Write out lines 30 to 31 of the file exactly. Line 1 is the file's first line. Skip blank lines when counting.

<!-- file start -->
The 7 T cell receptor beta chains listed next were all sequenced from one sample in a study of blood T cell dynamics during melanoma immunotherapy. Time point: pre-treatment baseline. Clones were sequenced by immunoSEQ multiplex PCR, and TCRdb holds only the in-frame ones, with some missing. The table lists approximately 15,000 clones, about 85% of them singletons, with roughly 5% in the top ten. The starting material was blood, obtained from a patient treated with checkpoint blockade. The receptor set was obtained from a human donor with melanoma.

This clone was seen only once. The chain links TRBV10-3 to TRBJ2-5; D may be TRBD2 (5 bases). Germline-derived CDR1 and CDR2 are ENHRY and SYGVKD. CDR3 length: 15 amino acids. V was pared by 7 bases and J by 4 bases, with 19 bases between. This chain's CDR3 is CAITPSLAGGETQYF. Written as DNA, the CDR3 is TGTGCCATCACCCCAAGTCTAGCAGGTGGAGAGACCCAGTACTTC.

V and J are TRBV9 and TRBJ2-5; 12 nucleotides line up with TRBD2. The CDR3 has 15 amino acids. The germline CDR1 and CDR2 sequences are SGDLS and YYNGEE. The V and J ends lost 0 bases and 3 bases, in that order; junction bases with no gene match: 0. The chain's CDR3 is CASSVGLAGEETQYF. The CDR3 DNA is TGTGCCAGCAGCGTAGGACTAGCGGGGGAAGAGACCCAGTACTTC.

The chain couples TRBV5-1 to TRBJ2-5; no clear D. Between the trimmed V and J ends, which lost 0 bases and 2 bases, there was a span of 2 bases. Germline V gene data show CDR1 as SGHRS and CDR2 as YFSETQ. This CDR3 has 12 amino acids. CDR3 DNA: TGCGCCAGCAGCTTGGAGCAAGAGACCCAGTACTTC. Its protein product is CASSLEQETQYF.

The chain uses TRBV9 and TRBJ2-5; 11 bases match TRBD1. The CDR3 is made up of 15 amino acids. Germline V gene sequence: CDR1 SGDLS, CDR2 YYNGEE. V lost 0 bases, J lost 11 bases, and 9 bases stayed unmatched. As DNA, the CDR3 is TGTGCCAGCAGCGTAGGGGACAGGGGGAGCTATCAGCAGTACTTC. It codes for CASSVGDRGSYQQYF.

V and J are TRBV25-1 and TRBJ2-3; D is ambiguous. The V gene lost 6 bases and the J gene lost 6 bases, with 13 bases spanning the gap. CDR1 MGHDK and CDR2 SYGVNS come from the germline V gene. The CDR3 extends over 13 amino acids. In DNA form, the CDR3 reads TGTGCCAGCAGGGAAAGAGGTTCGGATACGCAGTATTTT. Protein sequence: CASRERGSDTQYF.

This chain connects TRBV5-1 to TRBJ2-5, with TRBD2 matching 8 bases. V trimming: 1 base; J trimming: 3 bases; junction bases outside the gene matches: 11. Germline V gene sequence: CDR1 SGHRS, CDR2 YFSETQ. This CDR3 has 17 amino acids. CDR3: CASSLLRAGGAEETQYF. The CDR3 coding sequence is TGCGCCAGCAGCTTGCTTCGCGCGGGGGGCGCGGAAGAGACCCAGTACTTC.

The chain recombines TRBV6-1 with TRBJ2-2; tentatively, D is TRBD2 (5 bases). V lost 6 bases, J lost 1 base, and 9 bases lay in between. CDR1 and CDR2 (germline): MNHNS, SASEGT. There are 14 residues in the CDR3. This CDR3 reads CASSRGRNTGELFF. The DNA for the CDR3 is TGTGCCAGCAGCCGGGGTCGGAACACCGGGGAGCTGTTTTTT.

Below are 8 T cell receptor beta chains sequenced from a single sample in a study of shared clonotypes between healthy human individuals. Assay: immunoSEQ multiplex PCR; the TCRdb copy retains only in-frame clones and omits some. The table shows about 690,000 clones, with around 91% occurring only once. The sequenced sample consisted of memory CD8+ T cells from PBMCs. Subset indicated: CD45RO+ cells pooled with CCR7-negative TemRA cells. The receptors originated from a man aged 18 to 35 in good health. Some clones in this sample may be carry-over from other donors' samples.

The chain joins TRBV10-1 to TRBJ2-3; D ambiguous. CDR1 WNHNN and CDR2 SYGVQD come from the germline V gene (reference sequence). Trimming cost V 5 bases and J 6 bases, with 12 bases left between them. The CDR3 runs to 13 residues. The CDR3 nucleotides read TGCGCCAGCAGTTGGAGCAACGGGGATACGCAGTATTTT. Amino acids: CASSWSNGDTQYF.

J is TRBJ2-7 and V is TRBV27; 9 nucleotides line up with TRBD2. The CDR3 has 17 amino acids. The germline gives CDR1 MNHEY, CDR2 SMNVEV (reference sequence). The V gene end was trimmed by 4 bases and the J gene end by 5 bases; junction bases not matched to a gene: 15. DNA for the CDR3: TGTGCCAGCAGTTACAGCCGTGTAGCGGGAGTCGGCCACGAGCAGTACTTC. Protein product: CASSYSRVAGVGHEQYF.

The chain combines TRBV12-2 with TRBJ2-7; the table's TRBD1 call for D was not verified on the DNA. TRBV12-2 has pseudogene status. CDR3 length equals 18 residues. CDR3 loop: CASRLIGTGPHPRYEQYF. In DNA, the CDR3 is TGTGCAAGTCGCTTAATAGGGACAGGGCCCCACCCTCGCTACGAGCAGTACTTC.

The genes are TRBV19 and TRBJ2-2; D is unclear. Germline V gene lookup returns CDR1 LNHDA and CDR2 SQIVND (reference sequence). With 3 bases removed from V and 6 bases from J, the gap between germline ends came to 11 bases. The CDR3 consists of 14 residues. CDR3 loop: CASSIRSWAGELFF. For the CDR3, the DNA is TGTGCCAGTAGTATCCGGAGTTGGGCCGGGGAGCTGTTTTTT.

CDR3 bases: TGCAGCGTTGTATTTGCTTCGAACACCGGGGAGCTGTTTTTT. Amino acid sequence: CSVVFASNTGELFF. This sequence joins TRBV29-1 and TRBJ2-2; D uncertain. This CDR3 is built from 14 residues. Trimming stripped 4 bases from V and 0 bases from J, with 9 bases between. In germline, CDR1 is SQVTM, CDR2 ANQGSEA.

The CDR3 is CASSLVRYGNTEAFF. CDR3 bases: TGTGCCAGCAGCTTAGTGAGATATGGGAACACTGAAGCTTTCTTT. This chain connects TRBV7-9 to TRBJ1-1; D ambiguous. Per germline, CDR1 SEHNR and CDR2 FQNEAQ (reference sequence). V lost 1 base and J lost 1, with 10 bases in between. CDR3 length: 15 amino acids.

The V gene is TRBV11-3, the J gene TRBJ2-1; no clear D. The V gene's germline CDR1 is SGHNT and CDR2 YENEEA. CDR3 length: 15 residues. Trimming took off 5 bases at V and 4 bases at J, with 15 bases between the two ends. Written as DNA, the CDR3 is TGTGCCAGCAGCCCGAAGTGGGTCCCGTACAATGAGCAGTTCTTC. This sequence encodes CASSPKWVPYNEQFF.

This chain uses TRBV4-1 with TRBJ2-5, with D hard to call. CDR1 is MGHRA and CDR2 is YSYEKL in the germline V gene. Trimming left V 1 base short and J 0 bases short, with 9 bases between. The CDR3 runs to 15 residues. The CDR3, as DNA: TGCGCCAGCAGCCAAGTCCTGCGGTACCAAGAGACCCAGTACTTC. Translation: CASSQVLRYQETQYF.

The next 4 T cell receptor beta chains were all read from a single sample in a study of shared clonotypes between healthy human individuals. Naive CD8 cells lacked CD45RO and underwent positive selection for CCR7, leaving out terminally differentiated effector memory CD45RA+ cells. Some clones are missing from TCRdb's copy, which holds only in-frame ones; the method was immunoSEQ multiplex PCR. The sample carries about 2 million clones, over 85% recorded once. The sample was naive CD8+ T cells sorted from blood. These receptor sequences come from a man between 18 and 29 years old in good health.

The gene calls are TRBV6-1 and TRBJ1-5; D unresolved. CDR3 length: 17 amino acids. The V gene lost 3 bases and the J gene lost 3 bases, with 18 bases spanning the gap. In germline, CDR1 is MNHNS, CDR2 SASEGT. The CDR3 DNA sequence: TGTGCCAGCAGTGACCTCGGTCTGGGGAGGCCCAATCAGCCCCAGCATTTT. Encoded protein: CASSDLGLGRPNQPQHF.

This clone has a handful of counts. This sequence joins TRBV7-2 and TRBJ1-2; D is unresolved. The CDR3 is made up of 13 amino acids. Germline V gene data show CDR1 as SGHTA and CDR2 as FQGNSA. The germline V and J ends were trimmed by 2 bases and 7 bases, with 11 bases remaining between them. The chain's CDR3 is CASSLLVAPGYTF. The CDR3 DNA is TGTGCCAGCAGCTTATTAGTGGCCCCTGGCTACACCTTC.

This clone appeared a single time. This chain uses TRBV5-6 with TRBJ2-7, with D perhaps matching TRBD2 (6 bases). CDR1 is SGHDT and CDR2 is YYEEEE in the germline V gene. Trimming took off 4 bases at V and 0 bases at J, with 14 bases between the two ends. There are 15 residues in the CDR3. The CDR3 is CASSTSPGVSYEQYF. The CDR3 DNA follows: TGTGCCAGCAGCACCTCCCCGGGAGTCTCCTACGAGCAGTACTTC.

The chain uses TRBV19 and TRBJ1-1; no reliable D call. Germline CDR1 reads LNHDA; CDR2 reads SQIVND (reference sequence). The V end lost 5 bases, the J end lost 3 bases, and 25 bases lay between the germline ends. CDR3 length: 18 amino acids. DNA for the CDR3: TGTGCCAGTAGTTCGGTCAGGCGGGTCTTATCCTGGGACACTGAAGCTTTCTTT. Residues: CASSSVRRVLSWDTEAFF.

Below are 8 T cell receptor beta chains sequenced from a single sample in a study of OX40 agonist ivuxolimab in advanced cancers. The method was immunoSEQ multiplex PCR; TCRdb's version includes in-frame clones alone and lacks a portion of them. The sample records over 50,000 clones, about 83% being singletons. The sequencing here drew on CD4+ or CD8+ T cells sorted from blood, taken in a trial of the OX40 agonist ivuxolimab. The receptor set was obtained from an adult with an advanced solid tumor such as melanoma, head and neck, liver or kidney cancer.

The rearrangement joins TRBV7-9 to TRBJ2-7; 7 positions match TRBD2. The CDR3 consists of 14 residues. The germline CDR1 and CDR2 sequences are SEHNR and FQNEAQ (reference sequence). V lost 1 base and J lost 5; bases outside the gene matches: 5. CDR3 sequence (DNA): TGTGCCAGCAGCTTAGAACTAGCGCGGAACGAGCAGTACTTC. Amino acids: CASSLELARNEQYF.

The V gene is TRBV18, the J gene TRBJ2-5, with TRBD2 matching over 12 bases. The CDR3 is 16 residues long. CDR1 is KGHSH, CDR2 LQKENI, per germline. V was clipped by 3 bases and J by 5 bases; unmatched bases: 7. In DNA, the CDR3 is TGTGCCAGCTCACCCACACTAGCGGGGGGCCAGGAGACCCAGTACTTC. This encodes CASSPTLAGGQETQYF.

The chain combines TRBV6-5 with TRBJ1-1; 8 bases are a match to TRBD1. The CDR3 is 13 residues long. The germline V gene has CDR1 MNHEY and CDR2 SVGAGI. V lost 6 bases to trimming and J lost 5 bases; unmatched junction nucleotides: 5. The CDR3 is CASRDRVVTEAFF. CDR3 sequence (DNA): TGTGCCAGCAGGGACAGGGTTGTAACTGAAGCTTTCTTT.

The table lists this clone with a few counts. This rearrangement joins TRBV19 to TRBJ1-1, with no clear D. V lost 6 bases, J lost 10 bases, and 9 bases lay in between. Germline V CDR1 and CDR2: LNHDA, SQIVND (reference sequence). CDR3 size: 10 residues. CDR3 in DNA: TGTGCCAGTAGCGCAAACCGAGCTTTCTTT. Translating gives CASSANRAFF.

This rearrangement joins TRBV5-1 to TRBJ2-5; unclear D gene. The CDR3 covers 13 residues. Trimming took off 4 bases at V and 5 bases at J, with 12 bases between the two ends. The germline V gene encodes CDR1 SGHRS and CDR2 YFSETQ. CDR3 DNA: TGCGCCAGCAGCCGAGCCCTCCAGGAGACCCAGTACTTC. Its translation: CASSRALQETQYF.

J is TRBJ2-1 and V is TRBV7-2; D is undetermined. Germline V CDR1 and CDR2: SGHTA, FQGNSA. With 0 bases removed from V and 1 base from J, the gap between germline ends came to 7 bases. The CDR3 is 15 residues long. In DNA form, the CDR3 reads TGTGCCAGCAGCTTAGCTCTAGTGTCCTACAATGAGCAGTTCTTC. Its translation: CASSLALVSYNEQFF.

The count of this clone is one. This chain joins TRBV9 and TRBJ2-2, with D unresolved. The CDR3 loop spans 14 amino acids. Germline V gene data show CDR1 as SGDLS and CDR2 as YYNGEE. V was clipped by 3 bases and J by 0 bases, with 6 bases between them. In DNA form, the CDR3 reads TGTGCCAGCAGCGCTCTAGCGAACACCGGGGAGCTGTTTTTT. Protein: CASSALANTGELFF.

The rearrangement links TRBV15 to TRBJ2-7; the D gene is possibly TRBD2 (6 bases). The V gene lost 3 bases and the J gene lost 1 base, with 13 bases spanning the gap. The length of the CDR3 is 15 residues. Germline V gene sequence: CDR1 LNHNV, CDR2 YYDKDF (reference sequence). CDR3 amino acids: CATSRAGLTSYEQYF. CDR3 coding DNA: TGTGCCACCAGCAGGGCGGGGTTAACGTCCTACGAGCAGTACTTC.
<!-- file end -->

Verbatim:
The count of this clone is one. This chain joins TRBV9 and TRBJ2-2, with D unresolved. The CDR3 loop spans 14 amino acids. Germline V gene data show CDR1 as SGDLS and CDR2 as YYNGEE. V was clipped by 3 bases and J by 0 bases, with 6 bases between them. In DNA form, the CDR3 reads TGTGCCAGCAGCGCTCTAGCGAACACCGGGGAGCTGTTTTTT. Protein: CASSALANTGELFF.

The rearrangement links TRBV15 to TRBJ2-7; the D gene is possibly TRBD2 (6 bases). The V gene lost 3 bases and the J gene lost 1 base, with 13 bases spanning the gap. The length of the CDR3 is 15 residues. Germline V gene sequence: CDR1 LNHNV, CDR2 YYDKDF (reference sequence). CDR3 amino acids: CATSRAGLTSYEQYF. CDR3 coding DNA: TGTGCCACCAGCAGGGCGGGGTTAACGTCCTACGAGCAGTACTTC.